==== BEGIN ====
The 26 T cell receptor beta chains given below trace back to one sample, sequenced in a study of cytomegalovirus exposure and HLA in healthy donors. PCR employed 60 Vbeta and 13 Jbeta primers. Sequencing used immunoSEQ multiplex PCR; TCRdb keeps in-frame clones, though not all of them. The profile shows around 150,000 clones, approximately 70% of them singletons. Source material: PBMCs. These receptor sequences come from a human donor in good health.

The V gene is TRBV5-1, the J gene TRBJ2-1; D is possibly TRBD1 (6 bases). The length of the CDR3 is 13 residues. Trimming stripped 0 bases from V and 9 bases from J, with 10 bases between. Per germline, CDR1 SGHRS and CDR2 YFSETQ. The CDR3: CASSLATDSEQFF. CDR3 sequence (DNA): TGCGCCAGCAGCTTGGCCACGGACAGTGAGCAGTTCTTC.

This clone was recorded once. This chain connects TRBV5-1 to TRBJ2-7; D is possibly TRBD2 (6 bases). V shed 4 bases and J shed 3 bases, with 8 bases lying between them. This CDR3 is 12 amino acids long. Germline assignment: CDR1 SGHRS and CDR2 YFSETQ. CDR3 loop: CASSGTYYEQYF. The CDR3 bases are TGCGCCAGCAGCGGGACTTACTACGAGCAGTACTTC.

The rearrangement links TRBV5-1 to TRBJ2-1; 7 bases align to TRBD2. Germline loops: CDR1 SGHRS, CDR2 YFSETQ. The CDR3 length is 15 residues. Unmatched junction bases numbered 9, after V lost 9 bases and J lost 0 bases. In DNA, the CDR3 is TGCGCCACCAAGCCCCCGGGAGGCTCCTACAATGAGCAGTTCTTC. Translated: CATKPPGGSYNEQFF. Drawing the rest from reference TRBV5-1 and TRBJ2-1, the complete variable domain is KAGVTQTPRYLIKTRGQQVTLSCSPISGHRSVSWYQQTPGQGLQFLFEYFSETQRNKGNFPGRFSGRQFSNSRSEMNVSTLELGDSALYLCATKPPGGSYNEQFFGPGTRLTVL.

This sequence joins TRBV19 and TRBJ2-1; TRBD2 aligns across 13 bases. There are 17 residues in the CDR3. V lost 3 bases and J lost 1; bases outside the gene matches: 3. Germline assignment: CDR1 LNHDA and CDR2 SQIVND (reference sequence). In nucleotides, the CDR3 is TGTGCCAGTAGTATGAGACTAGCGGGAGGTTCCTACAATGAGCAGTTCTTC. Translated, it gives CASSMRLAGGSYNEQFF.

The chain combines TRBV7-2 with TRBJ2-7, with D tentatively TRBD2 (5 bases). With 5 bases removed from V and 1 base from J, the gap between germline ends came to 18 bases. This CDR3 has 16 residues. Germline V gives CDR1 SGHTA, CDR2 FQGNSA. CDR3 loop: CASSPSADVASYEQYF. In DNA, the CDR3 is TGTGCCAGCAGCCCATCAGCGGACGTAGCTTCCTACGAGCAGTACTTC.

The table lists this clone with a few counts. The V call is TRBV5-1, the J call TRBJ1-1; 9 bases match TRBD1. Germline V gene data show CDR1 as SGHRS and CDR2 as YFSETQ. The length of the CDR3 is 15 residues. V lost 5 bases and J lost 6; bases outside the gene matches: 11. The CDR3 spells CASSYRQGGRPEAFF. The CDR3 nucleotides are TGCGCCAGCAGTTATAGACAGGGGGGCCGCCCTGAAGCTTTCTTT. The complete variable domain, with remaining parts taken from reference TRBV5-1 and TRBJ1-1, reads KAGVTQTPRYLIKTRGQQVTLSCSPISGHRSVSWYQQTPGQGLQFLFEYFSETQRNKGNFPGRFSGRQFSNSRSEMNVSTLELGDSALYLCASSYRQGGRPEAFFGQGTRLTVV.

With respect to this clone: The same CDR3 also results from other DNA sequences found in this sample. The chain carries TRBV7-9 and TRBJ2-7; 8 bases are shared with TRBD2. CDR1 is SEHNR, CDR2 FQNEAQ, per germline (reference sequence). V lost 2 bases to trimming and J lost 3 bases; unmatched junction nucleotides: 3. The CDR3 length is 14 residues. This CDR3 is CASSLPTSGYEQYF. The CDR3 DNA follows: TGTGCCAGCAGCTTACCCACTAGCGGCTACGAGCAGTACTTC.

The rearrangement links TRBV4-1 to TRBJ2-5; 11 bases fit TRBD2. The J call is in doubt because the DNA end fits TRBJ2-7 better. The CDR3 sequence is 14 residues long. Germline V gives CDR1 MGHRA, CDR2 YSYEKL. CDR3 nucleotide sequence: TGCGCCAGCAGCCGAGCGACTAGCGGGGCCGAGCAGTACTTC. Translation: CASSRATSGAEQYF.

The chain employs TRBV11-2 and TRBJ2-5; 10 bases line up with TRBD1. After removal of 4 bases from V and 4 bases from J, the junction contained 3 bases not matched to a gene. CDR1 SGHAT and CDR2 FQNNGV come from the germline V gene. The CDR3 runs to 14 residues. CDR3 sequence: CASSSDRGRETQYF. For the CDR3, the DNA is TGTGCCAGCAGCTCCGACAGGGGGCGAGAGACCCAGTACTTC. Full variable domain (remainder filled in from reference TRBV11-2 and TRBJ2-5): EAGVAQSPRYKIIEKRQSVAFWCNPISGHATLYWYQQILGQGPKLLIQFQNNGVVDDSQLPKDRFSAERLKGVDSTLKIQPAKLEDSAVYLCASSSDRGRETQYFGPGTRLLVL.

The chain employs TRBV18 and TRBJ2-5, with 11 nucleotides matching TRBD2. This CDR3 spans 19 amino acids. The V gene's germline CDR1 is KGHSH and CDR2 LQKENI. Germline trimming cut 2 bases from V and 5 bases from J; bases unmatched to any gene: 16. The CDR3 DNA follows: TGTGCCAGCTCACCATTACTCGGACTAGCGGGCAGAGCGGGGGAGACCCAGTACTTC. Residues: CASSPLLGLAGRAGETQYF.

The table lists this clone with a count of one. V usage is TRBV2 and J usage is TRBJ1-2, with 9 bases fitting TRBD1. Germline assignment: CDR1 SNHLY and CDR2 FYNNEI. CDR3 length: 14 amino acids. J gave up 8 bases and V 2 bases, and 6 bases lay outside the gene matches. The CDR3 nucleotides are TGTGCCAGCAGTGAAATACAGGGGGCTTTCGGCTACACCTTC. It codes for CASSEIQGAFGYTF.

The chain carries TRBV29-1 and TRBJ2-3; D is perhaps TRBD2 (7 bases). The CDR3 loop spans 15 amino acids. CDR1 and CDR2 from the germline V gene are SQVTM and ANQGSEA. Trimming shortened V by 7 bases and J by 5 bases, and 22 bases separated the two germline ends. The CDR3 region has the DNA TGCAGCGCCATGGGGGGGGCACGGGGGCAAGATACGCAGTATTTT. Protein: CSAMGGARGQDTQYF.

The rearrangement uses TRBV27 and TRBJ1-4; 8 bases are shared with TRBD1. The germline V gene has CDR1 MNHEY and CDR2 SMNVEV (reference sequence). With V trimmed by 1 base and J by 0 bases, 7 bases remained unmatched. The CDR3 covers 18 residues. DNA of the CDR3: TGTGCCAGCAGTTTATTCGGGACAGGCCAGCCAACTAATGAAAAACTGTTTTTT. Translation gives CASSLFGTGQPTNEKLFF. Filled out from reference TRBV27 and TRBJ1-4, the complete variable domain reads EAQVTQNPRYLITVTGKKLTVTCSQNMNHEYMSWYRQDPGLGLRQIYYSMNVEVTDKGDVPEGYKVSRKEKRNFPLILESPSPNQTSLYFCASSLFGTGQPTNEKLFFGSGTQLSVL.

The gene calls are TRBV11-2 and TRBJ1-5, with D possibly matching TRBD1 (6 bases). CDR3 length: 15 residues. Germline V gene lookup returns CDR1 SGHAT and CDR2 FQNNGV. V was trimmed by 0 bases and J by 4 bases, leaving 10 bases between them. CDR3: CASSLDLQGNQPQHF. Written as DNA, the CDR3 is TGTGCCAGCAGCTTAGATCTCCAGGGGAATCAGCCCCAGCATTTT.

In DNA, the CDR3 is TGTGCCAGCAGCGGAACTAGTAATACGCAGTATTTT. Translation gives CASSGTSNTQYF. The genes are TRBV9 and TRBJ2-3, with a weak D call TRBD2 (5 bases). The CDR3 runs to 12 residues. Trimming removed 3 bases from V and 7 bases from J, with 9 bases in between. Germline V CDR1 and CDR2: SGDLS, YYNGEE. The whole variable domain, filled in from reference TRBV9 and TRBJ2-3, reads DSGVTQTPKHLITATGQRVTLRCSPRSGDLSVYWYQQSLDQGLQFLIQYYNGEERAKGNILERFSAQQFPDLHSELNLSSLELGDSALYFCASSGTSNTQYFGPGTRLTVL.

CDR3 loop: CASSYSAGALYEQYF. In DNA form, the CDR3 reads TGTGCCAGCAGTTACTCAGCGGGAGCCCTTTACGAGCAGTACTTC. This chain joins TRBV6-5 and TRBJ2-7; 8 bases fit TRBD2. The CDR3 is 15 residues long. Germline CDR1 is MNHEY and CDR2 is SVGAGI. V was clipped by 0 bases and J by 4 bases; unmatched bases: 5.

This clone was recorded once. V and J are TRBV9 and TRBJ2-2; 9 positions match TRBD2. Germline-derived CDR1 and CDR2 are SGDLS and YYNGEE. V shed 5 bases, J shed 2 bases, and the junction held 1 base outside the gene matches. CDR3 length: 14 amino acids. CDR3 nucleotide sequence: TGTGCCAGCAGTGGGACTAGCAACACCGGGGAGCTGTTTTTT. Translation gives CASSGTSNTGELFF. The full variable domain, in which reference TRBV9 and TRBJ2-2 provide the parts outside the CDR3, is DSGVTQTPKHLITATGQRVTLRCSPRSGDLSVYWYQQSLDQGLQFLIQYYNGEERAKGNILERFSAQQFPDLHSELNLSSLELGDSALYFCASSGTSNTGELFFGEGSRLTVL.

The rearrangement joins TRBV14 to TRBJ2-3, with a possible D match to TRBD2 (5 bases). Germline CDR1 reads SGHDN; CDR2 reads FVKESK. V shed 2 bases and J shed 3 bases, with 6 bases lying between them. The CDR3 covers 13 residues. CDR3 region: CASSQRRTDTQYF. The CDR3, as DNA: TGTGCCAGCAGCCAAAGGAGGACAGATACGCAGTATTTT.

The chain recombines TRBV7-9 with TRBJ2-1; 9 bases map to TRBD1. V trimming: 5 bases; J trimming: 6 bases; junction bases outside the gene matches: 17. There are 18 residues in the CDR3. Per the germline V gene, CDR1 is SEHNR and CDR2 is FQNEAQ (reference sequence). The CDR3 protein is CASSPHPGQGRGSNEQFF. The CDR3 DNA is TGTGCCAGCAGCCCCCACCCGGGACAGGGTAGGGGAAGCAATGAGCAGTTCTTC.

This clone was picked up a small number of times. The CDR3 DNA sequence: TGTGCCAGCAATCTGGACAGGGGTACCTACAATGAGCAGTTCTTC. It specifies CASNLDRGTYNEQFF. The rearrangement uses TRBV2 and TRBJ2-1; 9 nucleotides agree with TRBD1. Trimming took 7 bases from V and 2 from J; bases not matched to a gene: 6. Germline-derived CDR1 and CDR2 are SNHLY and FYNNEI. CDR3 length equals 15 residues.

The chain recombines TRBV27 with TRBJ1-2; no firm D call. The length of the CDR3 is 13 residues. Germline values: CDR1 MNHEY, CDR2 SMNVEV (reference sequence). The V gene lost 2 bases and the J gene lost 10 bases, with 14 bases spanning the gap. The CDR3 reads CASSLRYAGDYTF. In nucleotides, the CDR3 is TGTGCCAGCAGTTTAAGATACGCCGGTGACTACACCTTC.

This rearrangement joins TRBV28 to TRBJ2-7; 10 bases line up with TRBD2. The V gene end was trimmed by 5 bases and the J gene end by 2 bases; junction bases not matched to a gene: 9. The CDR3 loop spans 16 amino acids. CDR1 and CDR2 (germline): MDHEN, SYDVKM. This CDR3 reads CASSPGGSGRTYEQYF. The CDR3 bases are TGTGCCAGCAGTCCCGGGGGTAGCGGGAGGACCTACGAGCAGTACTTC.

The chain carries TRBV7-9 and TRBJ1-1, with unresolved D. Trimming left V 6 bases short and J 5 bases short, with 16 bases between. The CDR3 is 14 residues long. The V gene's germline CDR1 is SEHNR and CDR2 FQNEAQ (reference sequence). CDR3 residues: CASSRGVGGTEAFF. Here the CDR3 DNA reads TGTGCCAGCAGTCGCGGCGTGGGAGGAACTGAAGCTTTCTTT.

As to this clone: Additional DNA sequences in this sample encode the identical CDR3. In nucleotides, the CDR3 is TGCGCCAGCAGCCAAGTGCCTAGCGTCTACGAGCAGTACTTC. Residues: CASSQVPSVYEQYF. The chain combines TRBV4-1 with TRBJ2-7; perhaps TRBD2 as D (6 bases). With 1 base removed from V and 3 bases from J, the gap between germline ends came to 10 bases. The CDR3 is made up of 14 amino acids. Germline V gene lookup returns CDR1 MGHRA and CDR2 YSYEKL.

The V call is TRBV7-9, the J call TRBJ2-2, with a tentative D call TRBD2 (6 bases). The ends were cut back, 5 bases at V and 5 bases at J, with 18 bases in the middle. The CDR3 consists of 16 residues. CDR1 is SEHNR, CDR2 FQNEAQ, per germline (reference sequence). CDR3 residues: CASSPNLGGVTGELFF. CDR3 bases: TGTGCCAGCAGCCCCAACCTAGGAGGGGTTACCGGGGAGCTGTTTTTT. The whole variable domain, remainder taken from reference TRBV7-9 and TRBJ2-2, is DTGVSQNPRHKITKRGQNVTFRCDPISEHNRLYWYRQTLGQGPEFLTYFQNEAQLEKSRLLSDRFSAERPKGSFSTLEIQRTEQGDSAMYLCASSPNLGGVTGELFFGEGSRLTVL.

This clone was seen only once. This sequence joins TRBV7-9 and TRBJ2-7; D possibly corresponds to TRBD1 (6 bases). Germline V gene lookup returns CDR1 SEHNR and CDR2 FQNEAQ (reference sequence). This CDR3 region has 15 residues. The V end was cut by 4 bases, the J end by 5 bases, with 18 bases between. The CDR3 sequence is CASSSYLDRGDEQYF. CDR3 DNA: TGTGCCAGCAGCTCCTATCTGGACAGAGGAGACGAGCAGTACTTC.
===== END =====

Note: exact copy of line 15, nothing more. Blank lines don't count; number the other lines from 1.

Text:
The gene calls are TRBV11-2 and TRBJ1-5, with D possibly matching TRBD1 (6 bases). CDR3 length: 15 residues. Germline V gene lookup returns CDR1 SGHAT and CDR2 FQNNGV. V was trimmed by 0 bases and J by 4 bases, leaving 10 bases between them. CDR3: CASSLDLQGNQPQHF. Written as DNA, the CDR3 is TGTGCCAGCAGCTTAGATCTCCAGGGGAATCAGCCCCAGCATTTT.